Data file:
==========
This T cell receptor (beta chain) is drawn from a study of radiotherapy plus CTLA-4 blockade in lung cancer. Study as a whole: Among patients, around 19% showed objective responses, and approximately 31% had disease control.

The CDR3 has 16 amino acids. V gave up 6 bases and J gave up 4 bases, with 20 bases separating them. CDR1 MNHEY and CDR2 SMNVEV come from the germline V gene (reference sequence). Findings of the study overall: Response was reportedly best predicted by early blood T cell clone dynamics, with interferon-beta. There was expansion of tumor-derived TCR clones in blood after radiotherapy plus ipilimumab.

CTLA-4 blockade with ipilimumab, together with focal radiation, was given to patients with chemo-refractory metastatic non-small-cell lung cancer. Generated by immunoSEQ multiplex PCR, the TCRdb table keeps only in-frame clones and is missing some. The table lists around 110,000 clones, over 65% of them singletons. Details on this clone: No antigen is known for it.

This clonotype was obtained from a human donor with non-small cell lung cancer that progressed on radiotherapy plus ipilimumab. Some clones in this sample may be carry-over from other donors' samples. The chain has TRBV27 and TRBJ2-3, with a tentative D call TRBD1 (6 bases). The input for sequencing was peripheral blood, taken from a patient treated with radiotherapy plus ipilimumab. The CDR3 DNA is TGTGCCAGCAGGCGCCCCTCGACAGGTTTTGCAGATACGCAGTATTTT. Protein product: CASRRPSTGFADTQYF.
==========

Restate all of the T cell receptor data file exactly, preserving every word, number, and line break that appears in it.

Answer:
This T cell receptor (beta chain) is drawn from a study of radiotherapy plus CTLA-4 blockade in lung cancer. Study as a whole: Among patients, around 19% showed objective responses, and approximately 31% had disease control.

The CDR3 has 16 amino acids. V gave up 6 bases and J gave up 4 bases, with 20 bases separating them. CDR1 MNHEY and CDR2 SMNVEV come from the germline V gene (reference sequence). Findings of the study overall: Response was reportedly best predicted by early blood T cell clone dynamics, with interferon-beta. There was expansion of tumor-derived TCR clones in blood after radiotherapy plus ipilimumab.

CTLA-4 blockade with ipilimumab, together with focal radiation, was given to patients with chemo-refractory metastatic non-small-cell lung cancer. Generated by immunoSEQ multiplex PCR, the TCRdb table keeps only in-frame clones and is missing some. The table lists around 110,000 clones, over 65% of them singletons. Details on this clone: No antigen is known for it.

This clonotype was obtained from a human donor with non-small cell lung cancer that progressed on radiotherapy plus ipilimumab. Some clones in this sample may be carry-over from other donors' samples. The chain has TRBV27 and TRBJ2-3, with a tentative D call TRBD1 (6 bases). The input for sequencing was peripheral blood, taken from a patient treated with radiotherapy plus ipilimumab. The CDR3 DNA is TGTGCCAGCAGGCGCCCCTCGACAGGTTTTGCAGATACGCAGTATTTT. Protein product: CASRRPSTGFADTQYF.